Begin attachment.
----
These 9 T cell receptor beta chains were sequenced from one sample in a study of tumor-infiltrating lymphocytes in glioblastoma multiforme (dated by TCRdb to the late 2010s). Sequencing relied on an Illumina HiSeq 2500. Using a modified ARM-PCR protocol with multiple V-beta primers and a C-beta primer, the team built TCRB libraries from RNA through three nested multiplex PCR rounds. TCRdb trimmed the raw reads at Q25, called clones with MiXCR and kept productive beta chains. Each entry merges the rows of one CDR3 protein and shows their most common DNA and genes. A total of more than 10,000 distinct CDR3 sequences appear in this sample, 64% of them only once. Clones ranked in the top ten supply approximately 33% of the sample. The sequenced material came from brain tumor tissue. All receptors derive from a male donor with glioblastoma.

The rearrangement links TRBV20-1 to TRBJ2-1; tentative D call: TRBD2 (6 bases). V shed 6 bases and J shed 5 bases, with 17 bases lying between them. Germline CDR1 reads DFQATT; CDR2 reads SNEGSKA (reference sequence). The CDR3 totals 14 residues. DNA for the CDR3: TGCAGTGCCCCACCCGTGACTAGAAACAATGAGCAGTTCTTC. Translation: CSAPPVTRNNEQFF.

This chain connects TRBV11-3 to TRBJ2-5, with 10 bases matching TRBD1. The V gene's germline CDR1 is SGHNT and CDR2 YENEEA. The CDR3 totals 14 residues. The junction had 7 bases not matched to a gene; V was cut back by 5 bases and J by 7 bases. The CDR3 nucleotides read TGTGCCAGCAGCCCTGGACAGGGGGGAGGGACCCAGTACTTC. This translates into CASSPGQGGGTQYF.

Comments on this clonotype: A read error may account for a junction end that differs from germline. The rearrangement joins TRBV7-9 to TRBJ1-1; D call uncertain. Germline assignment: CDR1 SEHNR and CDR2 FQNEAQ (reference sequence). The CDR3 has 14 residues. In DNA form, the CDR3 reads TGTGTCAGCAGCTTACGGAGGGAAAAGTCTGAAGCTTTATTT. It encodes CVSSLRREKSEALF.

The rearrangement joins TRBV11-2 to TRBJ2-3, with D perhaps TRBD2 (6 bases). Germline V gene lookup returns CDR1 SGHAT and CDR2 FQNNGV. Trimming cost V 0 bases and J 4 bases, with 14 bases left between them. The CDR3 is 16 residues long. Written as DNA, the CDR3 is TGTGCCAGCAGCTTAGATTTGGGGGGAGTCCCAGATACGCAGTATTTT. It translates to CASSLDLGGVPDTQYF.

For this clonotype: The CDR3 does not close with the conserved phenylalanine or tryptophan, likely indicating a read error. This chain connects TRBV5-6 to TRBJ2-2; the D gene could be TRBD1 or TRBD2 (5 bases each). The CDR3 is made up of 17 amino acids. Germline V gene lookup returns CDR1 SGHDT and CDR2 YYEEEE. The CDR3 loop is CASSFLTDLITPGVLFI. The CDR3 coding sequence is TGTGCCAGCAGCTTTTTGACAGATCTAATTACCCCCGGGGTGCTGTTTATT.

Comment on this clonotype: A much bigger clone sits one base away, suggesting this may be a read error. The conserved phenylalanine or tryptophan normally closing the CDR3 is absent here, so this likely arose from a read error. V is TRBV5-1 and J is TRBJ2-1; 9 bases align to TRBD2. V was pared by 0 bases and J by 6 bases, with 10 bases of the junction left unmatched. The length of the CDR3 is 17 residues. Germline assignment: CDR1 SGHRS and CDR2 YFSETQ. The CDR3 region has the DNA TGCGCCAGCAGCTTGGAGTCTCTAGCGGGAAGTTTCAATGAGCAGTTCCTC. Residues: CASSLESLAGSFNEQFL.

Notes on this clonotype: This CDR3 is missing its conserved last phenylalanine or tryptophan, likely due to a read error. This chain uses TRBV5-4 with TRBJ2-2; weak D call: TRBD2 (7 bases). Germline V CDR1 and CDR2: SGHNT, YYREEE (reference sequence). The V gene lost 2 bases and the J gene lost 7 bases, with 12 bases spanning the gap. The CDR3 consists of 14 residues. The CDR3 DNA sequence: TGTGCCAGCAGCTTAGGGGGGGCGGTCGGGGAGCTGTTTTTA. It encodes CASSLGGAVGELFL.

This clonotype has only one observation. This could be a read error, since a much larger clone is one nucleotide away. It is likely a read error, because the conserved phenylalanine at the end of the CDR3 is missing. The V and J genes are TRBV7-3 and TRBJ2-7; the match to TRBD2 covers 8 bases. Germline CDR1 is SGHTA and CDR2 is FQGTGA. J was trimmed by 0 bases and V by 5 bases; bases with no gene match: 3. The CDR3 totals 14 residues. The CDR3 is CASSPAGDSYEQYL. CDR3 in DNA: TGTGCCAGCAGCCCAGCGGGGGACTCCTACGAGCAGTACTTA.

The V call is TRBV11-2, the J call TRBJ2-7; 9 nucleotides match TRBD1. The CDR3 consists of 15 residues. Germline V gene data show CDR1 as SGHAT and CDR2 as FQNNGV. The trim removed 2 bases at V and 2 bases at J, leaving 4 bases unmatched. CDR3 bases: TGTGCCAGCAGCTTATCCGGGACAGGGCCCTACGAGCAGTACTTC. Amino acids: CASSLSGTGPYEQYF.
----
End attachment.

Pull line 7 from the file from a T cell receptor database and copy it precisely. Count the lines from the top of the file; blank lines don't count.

Comment on this clonotype: A much bigger clone sits one base away, suggesting this may be a read error. The conserved phenylalanine or tryptophan normally closing the CDR3 is absent here, so this likely arose from a read error. V is TRBV5-1 and J is TRBJ2-1; 9 bases align to TRBD2. V was pared by 0 bases and J by 6 bases, with 10 bases of the junction left unmatched. The length of the CDR3 is 17 residues. Germline assignment: CDR1 SGHRS and CDR2 YFSETQ. The CDR3 region has the DNA TGCGCCAGCAGCTTGGAGTCTCTAGCGGGAAGTTTCAATGAGCAGTTCCTC. Residues: CASSLESLAGSFNEQFL.